Glaucoma A Leading Cause of Blindness
Glaucoma is a leading cause of blindness in elderly patients. Glaucoma is a health condition resulting in optic nerve damage and vision loss in patients. Roughly 3 million Americans will experience some form of glaucoma every year, with more than 100,000 developing blindness as a result. In other countries glaucoma is often considered a leading cause for blindness.
Signs and Symptoms of Glaucoma
Early diagnosis is important for treating glaucoma and related conditions. There are two primary forms of glaucoma. Chronic glaucoma is a long-standing condition often referred to as primary open-angle glaucoma or POAG. The other form of glaucoma is commonly referred to as acute closed-angle glaucoma. There are other variations of the disease that are less common including genetically influenced forms of glaucoma or secondary glaucoma.
Chronic glaucoma typically arises with few warning signs. Many patients don't realize that anything is wrong with their eyes before it is too late. This is one of the reason annual eye care exams are so important. They can help detect early glaucoma and increase the chance that your doctor can treat your condition promptly.
Chronic glaucoma reduces peripheral vision in patients over time. By the time most patients start realizing symptoms however, the changes that have occurred are permanent.
Acute or closed-angle glaucoma typically provides various symptoms including headaches, eye pain, dilated pupils, vision changes, nausea and red or irritated eyes. Patients may experience symptoms for extended periods of time or a few short hours. Many times symptoms come and go, or are intermittent.
Most patients with chronic glaucoma develop symptoms after age 35. In most cases acute angle-closure glaucoma must be considered an emergency requiring immediate treatment. Doctors treating this condition will work to reduce pressure in the eye to prevent permanent vision damage.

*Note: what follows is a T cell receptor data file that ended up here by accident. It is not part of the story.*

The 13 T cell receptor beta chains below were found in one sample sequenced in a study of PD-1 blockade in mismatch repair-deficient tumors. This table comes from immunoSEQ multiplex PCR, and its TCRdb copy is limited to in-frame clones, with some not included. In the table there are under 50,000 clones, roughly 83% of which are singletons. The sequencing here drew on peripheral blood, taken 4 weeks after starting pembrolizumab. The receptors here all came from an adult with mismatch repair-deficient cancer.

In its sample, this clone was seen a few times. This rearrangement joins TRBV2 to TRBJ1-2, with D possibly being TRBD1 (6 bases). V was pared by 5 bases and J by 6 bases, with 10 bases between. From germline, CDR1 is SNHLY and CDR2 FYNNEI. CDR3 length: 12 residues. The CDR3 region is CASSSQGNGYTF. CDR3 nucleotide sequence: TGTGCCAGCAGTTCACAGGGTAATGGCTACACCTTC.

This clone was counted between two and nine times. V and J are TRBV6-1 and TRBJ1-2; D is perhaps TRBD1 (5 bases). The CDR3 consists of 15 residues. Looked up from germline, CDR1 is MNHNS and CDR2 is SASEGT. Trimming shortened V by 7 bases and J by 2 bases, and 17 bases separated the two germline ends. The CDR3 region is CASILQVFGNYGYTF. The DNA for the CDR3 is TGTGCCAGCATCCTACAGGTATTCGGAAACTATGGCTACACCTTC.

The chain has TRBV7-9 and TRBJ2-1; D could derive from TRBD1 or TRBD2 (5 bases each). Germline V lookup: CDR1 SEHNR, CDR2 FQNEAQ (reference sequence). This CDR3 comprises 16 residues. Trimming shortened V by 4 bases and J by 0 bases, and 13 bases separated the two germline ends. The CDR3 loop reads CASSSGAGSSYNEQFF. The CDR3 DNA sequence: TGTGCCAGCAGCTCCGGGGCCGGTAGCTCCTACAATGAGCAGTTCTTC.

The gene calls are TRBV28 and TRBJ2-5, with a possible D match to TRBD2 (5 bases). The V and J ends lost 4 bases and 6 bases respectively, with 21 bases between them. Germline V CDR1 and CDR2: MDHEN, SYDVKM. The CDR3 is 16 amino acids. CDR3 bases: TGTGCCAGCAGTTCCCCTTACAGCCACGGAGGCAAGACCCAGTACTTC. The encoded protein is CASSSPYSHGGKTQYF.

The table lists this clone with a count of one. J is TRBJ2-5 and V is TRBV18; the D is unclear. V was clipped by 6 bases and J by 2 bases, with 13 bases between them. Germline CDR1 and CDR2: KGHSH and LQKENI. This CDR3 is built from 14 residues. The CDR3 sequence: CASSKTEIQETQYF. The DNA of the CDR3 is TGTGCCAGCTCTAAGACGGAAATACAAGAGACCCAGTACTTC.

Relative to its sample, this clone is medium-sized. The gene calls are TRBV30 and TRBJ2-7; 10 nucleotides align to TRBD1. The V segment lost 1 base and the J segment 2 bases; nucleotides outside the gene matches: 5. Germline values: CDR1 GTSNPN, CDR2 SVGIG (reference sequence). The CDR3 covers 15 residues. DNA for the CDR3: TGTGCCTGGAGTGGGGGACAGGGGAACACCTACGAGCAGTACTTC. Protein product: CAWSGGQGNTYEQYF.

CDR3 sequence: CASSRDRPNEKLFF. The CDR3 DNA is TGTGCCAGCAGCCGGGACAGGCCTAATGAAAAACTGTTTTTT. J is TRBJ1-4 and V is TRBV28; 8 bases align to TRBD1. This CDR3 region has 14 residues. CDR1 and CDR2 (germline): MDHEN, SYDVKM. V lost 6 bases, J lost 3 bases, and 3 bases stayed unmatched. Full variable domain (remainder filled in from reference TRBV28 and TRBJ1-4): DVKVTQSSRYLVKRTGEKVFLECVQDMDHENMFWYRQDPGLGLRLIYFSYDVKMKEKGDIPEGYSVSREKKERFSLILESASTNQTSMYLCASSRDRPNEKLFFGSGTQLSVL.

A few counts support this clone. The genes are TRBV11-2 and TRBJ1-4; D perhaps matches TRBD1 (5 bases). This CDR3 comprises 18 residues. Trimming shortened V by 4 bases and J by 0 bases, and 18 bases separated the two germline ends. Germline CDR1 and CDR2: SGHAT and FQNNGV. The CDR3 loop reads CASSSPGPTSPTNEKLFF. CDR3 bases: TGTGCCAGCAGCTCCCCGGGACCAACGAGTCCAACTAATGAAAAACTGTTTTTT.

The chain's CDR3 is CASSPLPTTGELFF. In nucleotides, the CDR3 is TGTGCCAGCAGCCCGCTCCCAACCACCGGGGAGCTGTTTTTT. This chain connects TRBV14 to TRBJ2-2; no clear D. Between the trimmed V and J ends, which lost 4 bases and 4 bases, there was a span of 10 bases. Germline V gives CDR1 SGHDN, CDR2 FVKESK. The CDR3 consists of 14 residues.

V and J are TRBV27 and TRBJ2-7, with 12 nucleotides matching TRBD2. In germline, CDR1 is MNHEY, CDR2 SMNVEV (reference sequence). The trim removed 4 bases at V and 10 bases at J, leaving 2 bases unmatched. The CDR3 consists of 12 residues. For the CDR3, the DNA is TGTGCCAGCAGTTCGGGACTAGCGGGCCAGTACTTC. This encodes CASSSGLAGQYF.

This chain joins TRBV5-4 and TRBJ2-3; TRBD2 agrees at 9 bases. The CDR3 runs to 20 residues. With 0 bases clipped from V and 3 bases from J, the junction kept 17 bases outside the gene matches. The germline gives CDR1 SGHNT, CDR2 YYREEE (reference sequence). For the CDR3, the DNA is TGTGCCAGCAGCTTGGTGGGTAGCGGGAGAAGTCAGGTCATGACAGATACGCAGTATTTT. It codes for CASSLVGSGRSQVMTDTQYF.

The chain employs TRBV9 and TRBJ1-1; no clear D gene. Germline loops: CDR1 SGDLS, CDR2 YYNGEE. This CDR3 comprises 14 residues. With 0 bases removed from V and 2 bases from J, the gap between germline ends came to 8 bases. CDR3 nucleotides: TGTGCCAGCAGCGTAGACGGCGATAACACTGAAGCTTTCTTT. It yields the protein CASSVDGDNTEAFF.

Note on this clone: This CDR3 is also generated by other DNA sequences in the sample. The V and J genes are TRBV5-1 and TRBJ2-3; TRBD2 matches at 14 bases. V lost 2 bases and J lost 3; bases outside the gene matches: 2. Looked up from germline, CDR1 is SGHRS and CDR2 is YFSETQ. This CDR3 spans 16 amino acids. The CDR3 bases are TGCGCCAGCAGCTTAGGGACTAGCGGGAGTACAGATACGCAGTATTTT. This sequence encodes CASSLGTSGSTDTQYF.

Glaucoma Treatment Choices
The best way to treat glaucoma is to prevent it. You should have your eyes examined by a qualified eye care professional at minimum every two years, every year if you experience vision problems or wear corrective lenses.
Certain people who are at higher risk for glaucoma including those with a family history of the disease, those of certain ethnic backgrounds, the elderly or those at risk for high intraocular pressures should visit their eye doctor more frequently. Consult with your eye care professional if you are not certain whether you fall into a high-risk category.
If your doctor suspects you may have glaucoma they may order a visual field test to detect any changes in your peripheral vision. This test requires you stare at a blinking light on the screen that assess your peripheral vision.
Typically treatment includes decreasing the production of aqueous humor and increasing the fluid drainage of the eye. Your doctor may suggest you start using special eye drops to help decrease the amount of fluid produced in the eye. Your doctor may recommend other treatments depending on your medical history. The most commonly used drops include beta-blocker eye drops. Some patients however will do well on alpha-2 agonists or prostaglandin analogs.
Many of the medications used to treat glaucoma interact with other medications. For this reason it is vital you consult with your health care professional to ensure the proper treatment is recommended.
Fortunately most doctors are able to control glaucoma using single or combination medication therapy. In some cases surgery may be necessary to address vision impairment. In some cases patients are candidates for a type of laser surgery referred to as trabeculoplasty, where your doctor creates small holes within the cornea to help increase drainage and reduce fluid build up in the eye.
Be sure to consult with your eye care professional to determine the best course of treatment given the severity of your condition, the type of glaucoma you may have and your personal medical history. Remember early diagnosis and treatment are essential for leading a rich and rewarding life despite a diagnosis of glaucoma!
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